"During August, I encourage you to echo this message and reaffirm our theme – 'Fighting Washington for You' – in all that you do, for there is no better message than one that puts the American people before an out-of-control government."
Let us remember that Cathy McMorris Rodgers has been a part of Washington since 2005. She's on her fifth term as a member of the House. I doubt she realizes that she's looking in the mirror when she's talking about an out-of-control government. Regardless, she certainly doesn't like what she sees.
"Thank you for all that you do for the great country we all love. Please let me know how I can help you have an effective August recess as we take our unified message of fighting an out-of-control Washington to our homes."
Sadly, it's all about a unified Republican message and seeking information that agrees with it as opposed to finding out what constituents think. There's even a sample op-ed for others to use as a template. When I search for key phrases at the end of August, I wonder how many verbatim copies I'll find in our country's newspapers.
Anyway, the planning kit is chock full of tips for her fellow members. Here are some highlights.
Concerning Meet Ups, we get this advice: Invite at least 3-4 people with whom the Member already has an established relationship. This will strengthen the conversation and take it in a direction that is most beneficial to the Member’s goal. (The Member is to stand firm with a single-minded purpose. It helps if your Member has an established relationship with three or four other people. They know how to help reach the Member's goal.)
Prepare a few questions in advance in case the conversation slowly starts. A meetup event should be closed press so everyone feels comfortable to candidly speak about the issues. (Have some softball questions on hand to break the ice and make people more comfortable with your Member. And don't invite the press. That way your Member doesn't go limp under the pressure presented by prying eyes or hard questions.)
Concerning making YouTube videos: Make sure to use a camera on a tripod. (Duh! You want your Member to be in frame and in focus, right? And don't get too close. Nobody likes the sight of a Member that completely fills the screen. The Member can save that for selfies.)
Concerning a Jobs Fair: Identify 3-4 times throughout the day for the Member of Congress to address attendees. (Expose your Member to the people. After all, the reason these people are here is to see your Member.)
Concerning a Millennial Health Care Forum: Select a health care provider with the same stance on the issue as your boss. (Your Member is your boss. There's no mention of how wide the stance must be, but you should know your Member well enough to know.)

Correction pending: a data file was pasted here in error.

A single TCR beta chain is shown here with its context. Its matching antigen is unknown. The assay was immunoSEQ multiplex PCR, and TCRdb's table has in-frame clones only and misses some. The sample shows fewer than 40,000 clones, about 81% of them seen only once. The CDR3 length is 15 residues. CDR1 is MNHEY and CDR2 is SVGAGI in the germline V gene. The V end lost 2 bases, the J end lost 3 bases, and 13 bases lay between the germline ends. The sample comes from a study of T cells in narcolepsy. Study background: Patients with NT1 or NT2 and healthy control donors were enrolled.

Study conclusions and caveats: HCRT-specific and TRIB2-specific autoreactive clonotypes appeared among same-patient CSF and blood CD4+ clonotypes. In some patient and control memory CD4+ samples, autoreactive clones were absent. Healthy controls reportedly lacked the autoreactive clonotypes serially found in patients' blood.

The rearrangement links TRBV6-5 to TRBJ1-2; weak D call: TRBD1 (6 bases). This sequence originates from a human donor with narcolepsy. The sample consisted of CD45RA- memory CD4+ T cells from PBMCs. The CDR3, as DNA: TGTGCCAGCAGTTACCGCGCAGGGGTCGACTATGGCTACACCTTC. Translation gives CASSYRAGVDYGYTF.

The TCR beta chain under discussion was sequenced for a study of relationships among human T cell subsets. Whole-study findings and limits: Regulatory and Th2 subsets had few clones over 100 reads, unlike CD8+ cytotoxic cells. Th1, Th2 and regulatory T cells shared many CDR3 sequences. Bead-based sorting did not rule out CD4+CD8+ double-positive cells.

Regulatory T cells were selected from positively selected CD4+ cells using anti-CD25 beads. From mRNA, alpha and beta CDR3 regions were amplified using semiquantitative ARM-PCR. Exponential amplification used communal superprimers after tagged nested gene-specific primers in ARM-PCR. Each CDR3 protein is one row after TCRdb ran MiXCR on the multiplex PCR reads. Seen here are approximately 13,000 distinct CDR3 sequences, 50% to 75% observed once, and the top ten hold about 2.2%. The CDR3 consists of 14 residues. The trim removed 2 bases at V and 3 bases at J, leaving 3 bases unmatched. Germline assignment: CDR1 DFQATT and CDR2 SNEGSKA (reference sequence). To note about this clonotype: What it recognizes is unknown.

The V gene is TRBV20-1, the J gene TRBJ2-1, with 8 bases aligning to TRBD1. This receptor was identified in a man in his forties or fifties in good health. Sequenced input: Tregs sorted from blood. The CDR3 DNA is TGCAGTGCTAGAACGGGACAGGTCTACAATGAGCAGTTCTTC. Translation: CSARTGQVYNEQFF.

Concerning an Energy and Agriculture Tour: Try to ensure that all forms of agriculture in the district are represented with a visit (dairy, sheep, pigs, beef, orchards, vineyards, etc.) (Your Member should not show a preference for sheep over pigs, etc.)
Concerning an Energy Production Facility Tour: Encourage your Member to partake in the production processes as much as possible – wear a hard hat, learn how energy production at that particular facility works, etc. (Your Member has a head. Protect it. Plus, your Member wants to fit in so make sure your Member is fully prepared. Grease the skids so to speak.)
Concerning a Gas and Groceries Tour: Wear clothes in which you feel comfortable doing ‘hands-on’ work. (I assume this tip is for the Member, but you never know. Maybe the staff will be doing the "hands-on" work. Can you imagine the eruption that would occur if the staff got this wrong?)
Concerning a Higher Education Tour: Take a photo outside of the stadium, arena, or famous spot on campus wearing the school’s colors or team gear to promote on social media. (As many Members have discovered, Twitter and Facebook are excellent methods of sharing photos of your Member--with or without school colors or team gear.)
Concerning a Hospital or Health Care Facility Tour: Choose a local hospital that is familiar to many constituents in your district. Alternatively, if your Member represents a more rural area, rural hospitals are particularly effective for this purpose. (Many Members have lots of experience with hospital visits. Make the most of it.)
Concerning a Main Street Tour: Too many cameras and microphones following a Member may be found invasive by customers and business owners. (One camera is enough to capture your Member in action. Penetrating a customer's or business owner's intimate zone must be done with care. The last thing your Member wants to be seen as is invasive.)
Concerning a Red Tape Tour and Roundtable: Follow up with the attendees continually to update them on what the Member is doing to roll back red tape in Washington and clear the way for growth in the district. (Your Member is all about growth.)
Concerning a Senior Center Tour: Work with each senior center to identify the best time to visit with built-in crowds. (As with the Job Fair, you want as many people as possible to see your Member.)
Concerning a Drive Time Radio Tour: Prepare a few compelling sound bites ahead of time. (The compelling level depends on how much your Member likes the bites.)
Concerning Emergency Town Hall Meetings for Health Care and for Stopping Government Abuse: Do not speak from behind a podium on a stage above the audience. Engage from the floor and walk around with the microphone to get questions. (Again, you want your Member to be seen. Do not hide your Member behind a podium.)
I can hardly see my Member from here.